Analysis of Unmanned Aerial System-Based CIR Images in Forestry—A New Perspective to Monitor Pest Infestation Levels

The detection of pest infestation is an important aspect of forest management. In the case of the oak splendour beetle (Agrilus biguttatus) infestation, the affected oaks (Quercus sp.) show high levels of defoliation and altered canopy reflection signature. These critical features can be identified...

Authors: Lehmann, Jan Rudolf Karl
Nieberding, Felix
Prinz, Torsten
Knoth, Christian
Division/Institute:FB 14: Geowissenschaften
Document types:Article
Media types:Text
Publication date:2015
Date of publication on miami:19.03.2015
Modification date:16.04.2019
Edition statement:[Electronic ed.]
Source:Forests 6 (2015) 3, 594-612
Subjects:autonomous flying; beetle infection; drone; GIS; NDVI; object-based image analysis; OBIA; UAV
DDC Subject:550: Geowissenschaften, Geologie
License:CC BY 4.0
Language:English
Notes:Finanziert durch den Open-Access-Publikationsfonds 2014/2015 der Deutschen Forschungsgemeinschaft (DFG) und der Westfälischen Wilhelms-Universität Münster (WWU Münster).
Format:PDF document
ISSN:1999-4907
URN:urn:nbn:de:hbz:6-00329474874
Permalink:http://nbn-resolving.de/urn:nbn:de:hbz:6-00329474874
Other Identifiers:DOI: doi:10.3390/f6030594
Digital documents:forests-06-00594-v2.pdf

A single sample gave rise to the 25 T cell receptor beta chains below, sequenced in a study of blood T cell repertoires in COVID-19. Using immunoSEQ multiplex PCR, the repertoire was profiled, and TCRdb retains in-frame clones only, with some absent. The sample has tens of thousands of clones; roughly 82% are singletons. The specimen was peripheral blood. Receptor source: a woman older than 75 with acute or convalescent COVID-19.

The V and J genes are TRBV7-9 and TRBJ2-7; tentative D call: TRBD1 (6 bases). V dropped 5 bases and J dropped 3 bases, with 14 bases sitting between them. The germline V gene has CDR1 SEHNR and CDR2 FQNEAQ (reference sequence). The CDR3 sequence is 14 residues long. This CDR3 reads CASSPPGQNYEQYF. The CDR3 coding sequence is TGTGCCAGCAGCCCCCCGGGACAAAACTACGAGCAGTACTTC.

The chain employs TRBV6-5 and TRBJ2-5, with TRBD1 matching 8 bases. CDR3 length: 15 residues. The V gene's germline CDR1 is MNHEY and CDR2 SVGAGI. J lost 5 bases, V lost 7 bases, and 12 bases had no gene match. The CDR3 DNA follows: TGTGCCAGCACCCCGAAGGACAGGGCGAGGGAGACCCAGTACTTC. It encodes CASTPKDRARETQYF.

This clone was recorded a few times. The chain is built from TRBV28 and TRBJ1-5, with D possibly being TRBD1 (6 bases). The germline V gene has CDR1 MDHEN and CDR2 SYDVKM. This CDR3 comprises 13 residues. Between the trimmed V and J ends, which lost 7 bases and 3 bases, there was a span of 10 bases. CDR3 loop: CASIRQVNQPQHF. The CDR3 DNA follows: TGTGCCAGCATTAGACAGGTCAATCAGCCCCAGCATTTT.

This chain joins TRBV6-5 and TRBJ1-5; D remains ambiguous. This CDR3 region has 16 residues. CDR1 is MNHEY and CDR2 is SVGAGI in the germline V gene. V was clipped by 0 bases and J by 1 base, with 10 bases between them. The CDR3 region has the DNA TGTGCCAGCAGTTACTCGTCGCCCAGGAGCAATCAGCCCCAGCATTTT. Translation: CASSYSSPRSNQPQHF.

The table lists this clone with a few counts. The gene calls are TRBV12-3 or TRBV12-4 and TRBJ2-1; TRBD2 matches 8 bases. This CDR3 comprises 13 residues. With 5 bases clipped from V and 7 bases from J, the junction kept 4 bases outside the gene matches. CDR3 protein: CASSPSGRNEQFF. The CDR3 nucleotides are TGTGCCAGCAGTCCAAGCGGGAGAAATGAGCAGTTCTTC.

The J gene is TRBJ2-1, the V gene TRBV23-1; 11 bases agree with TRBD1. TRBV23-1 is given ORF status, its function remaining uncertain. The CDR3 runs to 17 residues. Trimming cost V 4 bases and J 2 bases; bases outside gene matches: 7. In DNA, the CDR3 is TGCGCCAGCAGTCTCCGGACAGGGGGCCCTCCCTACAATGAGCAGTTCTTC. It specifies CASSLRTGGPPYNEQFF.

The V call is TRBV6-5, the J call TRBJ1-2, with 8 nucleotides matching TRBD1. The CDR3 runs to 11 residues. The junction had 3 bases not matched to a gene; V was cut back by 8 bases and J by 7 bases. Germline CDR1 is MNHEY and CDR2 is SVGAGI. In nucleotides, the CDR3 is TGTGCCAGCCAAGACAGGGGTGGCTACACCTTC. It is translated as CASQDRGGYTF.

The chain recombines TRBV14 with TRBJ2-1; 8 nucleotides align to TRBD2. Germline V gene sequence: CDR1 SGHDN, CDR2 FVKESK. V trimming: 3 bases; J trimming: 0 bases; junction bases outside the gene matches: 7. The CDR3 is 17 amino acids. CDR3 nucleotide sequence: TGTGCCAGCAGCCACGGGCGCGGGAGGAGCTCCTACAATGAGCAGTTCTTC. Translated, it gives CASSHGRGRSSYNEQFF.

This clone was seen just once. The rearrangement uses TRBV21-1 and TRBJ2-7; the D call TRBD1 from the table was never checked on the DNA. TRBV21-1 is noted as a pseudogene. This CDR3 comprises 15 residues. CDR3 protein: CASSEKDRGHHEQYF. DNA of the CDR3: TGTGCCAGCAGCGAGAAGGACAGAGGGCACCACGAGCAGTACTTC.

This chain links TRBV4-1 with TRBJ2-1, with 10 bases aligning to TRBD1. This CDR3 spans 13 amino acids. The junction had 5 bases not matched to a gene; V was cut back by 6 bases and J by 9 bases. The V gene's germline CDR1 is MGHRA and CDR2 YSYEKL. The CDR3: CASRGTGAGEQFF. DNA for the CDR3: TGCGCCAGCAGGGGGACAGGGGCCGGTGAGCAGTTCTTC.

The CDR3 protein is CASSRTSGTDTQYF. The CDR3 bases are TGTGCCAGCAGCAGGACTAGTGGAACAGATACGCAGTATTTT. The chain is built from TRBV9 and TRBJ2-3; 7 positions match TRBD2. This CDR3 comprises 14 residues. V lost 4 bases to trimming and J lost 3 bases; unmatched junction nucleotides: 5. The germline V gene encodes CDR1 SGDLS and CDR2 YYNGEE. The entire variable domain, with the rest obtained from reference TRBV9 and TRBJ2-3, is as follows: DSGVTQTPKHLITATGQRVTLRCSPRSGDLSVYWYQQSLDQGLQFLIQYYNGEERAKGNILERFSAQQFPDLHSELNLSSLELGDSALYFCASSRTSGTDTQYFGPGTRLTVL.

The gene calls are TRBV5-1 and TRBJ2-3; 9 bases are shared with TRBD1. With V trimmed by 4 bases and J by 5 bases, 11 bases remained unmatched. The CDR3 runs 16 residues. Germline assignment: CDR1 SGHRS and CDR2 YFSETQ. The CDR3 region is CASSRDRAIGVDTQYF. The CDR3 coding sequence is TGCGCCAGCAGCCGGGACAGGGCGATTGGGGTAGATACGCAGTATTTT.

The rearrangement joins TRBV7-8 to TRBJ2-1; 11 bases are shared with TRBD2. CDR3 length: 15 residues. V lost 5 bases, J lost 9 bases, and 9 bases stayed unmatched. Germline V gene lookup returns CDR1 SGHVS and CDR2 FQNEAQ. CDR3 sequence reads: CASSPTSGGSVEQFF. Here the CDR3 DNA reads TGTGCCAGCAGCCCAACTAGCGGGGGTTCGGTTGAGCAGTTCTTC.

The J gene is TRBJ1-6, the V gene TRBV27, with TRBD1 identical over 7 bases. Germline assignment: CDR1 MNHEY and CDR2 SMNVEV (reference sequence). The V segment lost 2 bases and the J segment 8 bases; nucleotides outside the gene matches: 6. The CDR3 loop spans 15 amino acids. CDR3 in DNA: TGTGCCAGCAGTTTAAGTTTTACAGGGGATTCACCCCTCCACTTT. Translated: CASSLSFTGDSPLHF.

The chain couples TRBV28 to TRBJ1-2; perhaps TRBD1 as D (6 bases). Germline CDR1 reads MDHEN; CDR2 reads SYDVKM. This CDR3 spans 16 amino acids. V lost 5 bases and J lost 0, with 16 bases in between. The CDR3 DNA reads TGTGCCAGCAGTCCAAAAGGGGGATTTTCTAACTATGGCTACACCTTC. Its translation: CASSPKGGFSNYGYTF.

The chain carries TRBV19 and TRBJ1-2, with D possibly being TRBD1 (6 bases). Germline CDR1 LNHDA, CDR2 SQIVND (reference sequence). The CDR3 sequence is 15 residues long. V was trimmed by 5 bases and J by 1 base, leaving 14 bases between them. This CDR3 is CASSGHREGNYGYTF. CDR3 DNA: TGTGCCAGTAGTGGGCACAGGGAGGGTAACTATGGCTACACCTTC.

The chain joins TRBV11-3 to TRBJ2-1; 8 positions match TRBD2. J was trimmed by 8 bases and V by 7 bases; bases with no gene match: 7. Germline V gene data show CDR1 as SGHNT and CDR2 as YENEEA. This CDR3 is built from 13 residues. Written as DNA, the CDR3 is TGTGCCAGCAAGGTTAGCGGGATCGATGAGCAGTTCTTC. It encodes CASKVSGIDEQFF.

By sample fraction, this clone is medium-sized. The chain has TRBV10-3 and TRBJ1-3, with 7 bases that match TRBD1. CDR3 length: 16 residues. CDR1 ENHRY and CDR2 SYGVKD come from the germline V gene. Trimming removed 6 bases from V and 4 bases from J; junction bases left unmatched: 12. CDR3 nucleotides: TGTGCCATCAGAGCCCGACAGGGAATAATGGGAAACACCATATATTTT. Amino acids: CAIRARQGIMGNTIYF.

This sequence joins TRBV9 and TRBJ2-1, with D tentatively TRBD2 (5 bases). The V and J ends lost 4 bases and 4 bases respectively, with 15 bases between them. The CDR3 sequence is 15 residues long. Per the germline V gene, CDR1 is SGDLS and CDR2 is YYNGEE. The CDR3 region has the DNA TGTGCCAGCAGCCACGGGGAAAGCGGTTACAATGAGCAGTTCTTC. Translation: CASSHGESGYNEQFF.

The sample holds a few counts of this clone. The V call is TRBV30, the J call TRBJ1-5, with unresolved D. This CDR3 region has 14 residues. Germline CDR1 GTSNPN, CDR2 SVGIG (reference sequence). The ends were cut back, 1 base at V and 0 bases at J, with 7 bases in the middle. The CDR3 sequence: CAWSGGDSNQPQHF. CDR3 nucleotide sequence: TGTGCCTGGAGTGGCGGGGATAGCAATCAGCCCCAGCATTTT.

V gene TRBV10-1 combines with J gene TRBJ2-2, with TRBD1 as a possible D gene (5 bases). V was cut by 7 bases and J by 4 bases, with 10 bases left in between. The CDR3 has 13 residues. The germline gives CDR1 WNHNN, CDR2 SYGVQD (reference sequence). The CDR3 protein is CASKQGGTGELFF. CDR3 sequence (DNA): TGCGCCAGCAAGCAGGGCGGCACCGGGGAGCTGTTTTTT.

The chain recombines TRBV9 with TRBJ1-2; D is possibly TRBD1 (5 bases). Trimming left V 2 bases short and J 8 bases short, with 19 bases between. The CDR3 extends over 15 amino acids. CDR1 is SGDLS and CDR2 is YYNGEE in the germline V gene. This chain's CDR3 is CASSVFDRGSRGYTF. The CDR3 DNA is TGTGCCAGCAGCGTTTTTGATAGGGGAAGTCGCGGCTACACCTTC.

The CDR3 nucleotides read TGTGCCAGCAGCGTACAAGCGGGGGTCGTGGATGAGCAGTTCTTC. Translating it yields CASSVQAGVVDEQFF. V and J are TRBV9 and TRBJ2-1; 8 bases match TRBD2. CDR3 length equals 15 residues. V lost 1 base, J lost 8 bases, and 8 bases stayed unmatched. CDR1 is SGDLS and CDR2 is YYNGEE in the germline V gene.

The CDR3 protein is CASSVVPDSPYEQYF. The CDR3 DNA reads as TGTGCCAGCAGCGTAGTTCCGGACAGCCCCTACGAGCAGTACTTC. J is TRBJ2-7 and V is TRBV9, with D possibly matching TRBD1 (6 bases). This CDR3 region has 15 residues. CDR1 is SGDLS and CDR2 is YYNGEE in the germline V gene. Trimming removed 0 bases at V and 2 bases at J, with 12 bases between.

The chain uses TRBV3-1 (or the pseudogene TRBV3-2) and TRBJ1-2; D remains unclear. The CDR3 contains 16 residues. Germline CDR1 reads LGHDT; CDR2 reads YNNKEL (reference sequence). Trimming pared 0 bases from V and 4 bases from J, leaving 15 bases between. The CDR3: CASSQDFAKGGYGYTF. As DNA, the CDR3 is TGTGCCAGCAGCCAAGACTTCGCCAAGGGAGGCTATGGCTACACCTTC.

The detection of pest infestation is an important aspect of forest management. In the case of the oak splendour beetle (Agrilus biguttatus) infestation, the affected oaks (Quercus sp.) show high levels of defoliation and altered canopy reflection signature. These critical features can be identified in high-resolution colour infrared (CIR) images of the tree crown and branches level captured by Unmanned Aerial Systems (UAS). In this study, we used a small UAS equipped with a compact digital camera which has been calibrated and modified to record not only the visual but also the near infrared reflection (NIR) of possibly infested oaks. The flight campaigns were realized in August 2013, covering two study sites which are located in a rural area in western Germany. Both locations represent small-scale, privately managed commercial forests in which oaks are economically valuable species. Our workflow includes the CIR/NIR image acquisition, mosaicking, georeferencing and pixel-based image enhancement followed by object-based image classification techniques. A modified Normalized Difference Vegetation Index (NDVImod) derived classification was used to distinguish between five vegetation health classes, i.e., infested, healthy or dead branches, other vegetation and canopy gaps. We achieved an overall Kappa Index of Agreement (KIA) of 0.81 and 0.77 for each study site, respectively. This approach offers a low-cost alternative to private forest owners who pursue a sustainable management strategy.